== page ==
With almost no prior knowledge on the movie's premise (save that it's about a designer of fighters in World War II), I would eventually find out that the whole story is an autobiography on Jiro Horikoshi - the designer of the iconic Zero Fighters - although a bit unexpectedly, it is a highly fictionalized one.
Leaving out the question on the potrayal of the atrocities bought by the Japanese during the war, I have a feeling that the character Jiro is somewhat a bit... flat. We are shown his dedication - obsession, almost - to his work, that we get much chance to view his own monologue and introspection, in regards to his work and how it relates to the war.
It is the inclusion of the dream sequence featuring the Italian plane designer, Caproni, and Jiro's wife, Naoko (which was said to be based from the work The Wind Has Risen), which adds life to this story. I think it is perhaps fitting to talk of dreams and ideals in the context of a literal dream, seeing as the movie doesn't offer other opportunity which Jiro could talk of his dream of building a beautiful plane. Naoko's part seems a bit rushed and sometimes too dramatic (there was the one scene which actually invite a handful of chuckle from the audience - though that might say more about the audience than the movie... but well), but on hindsight I realized that the movie only touch the subject of the horror of war as something of a side topic.
While some have come to complain that Miyazaki's is pussyfooting around the atrocities caused by Japan during the war, I am more concerned in us not able to gleam more into Horikoshi's character. After reading a comparison between the movie and the story of the real life Jiro, I found that the real life Horikoshi has indeed feel the guilt of been involved in the creation of the instrument of war. I'm sure this is something that a lot of other inventors went through as well - I recalled the creator of the Kalashnikov himself lamenting the legacy left by the venerable AK47...
The sense of guilt doesn't have as much weight as it is, I feel for the movie. Though there was a scene where one of the character remarked 'We are not arms merchants. We just want to make good planes", the rest of the characters sentiment on the war are reserved on them not being able to catch up with other countries, as well as the poor economic. And those are perhaps the strongest misgivings on war shown - though the one small part on the loss of privacy could be more well developed too.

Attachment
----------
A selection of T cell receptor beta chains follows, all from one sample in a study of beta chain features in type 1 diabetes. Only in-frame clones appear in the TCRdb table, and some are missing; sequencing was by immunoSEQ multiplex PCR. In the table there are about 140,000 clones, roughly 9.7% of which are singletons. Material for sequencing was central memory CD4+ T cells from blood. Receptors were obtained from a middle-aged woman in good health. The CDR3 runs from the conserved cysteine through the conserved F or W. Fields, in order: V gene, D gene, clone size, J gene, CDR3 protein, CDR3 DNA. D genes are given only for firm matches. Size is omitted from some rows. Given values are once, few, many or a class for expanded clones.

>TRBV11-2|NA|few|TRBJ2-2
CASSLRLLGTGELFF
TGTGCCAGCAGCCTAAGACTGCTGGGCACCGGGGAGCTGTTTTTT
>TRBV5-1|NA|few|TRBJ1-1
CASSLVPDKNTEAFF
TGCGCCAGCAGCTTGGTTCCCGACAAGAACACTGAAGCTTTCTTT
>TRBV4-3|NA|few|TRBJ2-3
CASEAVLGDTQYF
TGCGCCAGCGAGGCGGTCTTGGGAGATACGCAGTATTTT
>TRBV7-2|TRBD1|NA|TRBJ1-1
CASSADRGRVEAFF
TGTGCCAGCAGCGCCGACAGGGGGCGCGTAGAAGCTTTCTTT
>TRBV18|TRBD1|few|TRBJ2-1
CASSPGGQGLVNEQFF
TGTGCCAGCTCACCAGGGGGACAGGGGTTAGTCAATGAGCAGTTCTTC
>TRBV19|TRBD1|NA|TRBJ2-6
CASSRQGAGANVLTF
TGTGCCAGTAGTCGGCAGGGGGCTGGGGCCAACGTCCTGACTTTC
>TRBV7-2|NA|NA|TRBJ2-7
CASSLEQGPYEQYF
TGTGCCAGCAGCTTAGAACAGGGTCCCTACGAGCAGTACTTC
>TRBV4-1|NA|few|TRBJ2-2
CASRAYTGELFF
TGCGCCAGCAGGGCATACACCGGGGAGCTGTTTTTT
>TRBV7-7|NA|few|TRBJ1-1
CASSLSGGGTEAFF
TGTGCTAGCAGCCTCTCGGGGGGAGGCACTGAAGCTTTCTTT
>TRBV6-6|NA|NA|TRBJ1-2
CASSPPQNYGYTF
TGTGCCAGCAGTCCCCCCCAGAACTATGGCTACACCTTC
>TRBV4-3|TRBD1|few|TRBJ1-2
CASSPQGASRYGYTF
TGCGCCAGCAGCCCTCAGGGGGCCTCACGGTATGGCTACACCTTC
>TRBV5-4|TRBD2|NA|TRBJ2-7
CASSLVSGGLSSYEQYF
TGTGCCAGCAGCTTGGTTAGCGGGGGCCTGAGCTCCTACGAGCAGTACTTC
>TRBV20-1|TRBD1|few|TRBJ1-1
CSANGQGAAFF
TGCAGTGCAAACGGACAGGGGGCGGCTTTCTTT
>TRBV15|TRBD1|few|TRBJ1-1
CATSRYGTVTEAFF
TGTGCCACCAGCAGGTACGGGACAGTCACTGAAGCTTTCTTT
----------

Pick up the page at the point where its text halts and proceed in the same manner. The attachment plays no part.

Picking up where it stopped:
Someone remarked that The Wind Rises sits in between Porco Rosso and Graveyard Of The Fireflies in term of touching upon the theme of war - and incidentally I haven't watched those two...
With no comparison to make between those two movies, I think it's a good movie - something which is fitting for Miyazaki. Interestingly, having not touching any of his works for a long time (I should do a marathon of his works someday), I had some eyebrow-raising moments looking at the animation quality and character design... and then realizing that seeing how far this man has come, those qualities are something which is a recognizable trademark of his.
What beautiful hand drawn animation
After watching the movie, I'd like think that it is perhaps not of his interest to fully tackle the atrocity of war in the movie. Seems like his way of dealing with the topic of war is by looking at the idealism and naivety of those involved... which on hindsight is perhaps why we don't get shown moments of self doubt and fear (towards the war) by Horikoshi, as well as actual casualties by the war. Granted, the story might benefit from more depth on those elements, but would the scope be fitting with the rest of the elements in the movies - especially the whole talk of dream (tackled rather literally)?
War casualties are rather absent from this movie... except maybe scenes such as this
On a personal note for how I feel a the end of the movie, the last scene made me tear up, I'll admit.
For some reason, as I went back and resumed Kantai Collection, it got me thinking how those involved in the war would view how some have potrayed elements from war in the media. It's not a matter of morality, or patriotic, or how it reminds them of the war - but rather, the feeling of their involvement, and for people like Horikoshi, how they feel about their creation being potrayed.
Nevermind the fighters are not anthromorphised in the game
Miyazaki was reported to be inspired in making the movie upon coming across Horikoshi's quote, which goes 'All I wanted to do was to make something beautiful'. And he certainly managed to do that with this movie. If this is truly his last movie, then it is indeed what others have call upon as a beautiful swan song.
Addendum: Doodle post-movie watching